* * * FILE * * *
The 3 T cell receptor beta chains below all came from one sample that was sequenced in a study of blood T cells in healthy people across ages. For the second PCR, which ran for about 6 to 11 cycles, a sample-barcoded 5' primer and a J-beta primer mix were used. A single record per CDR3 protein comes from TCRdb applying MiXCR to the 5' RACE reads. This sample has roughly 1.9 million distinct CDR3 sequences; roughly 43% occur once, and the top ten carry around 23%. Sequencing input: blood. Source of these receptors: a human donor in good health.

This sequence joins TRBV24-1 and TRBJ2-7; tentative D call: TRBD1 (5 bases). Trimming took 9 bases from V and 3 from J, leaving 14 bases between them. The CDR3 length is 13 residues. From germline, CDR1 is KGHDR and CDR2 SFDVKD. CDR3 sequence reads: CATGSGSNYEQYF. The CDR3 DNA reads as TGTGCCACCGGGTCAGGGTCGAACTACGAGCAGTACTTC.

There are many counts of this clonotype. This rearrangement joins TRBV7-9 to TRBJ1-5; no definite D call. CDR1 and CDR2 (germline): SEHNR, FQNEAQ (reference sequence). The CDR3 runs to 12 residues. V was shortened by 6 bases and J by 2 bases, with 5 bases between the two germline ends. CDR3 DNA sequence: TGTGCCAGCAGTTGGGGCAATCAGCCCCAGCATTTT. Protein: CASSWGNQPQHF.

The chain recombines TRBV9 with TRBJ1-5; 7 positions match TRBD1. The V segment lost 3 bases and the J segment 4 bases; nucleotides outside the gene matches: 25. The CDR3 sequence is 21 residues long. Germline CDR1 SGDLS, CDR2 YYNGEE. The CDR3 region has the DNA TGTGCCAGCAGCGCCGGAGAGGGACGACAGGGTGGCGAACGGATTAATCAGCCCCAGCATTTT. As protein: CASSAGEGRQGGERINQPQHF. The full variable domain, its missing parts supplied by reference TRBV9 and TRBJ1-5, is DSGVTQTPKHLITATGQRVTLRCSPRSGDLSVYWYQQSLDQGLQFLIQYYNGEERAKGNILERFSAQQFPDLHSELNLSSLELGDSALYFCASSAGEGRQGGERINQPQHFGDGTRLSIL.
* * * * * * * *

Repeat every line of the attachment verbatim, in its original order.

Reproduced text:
The 3 T cell receptor beta chains below all came from one sample that was sequenced in a study of blood T cells in healthy people across ages. For the second PCR, which ran for about 6 to 11 cycles, a sample-barcoded 5' primer and a J-beta primer mix were used. A single record per CDR3 protein comes from TCRdb applying MiXCR to the 5' RACE reads. This sample has roughly 1.9 million distinct CDR3 sequences; roughly 43% occur once, and the top ten carry around 23%. Sequencing input: blood. Source of these receptors: a human donor in good health.

This sequence joins TRBV24-1 and TRBJ2-7; tentative D call: TRBD1 (5 bases). Trimming took 9 bases from V and 3 from J, leaving 14 bases between them. The CDR3 length is 13 residues. From germline, CDR1 is KGHDR and CDR2 SFDVKD. CDR3 sequence reads: CATGSGSNYEQYF. The CDR3 DNA reads as TGTGCCACCGGGTCAGGGTCGAACTACGAGCAGTACTTC.

There are many counts of this clonotype. This rearrangement joins TRBV7-9 to TRBJ1-5; no definite D call. CDR1 and CDR2 (germline): SEHNR, FQNEAQ (reference sequence). The CDR3 runs to 12 residues. V was shortened by 6 bases and J by 2 bases, with 5 bases between the two germline ends. CDR3 DNA sequence: TGTGCCAGCAGTTGGGGCAATCAGCCCCAGCATTTT. Protein: CASSWGNQPQHF.

The chain recombines TRBV9 with TRBJ1-5; 7 positions match TRBD1. The V segment lost 3 bases and the J segment 4 bases; nucleotides outside the gene matches: 25. The CDR3 sequence is 21 residues long. Germline CDR1 SGDLS, CDR2 YYNGEE. The CDR3 region has the DNA TGTGCCAGCAGCGCCGGAGAGGGACGACAGGGTGGCGAACGGATTAATCAGCCCCAGCATTTT. As protein: CASSAGEGRQGGERINQPQHF. The full variable domain, its missing parts supplied by reference TRBV9 and TRBJ1-5, is DSGVTQTPKHLITATGQRVTLRCSPRSGDLSVYWYQQSLDQGLQFLIQYYNGEERAKGNILERFSAQQFPDLHSELNLSSLELGDSALYFCASSAGEGRQGGERINQPQHFGDGTRLSIL.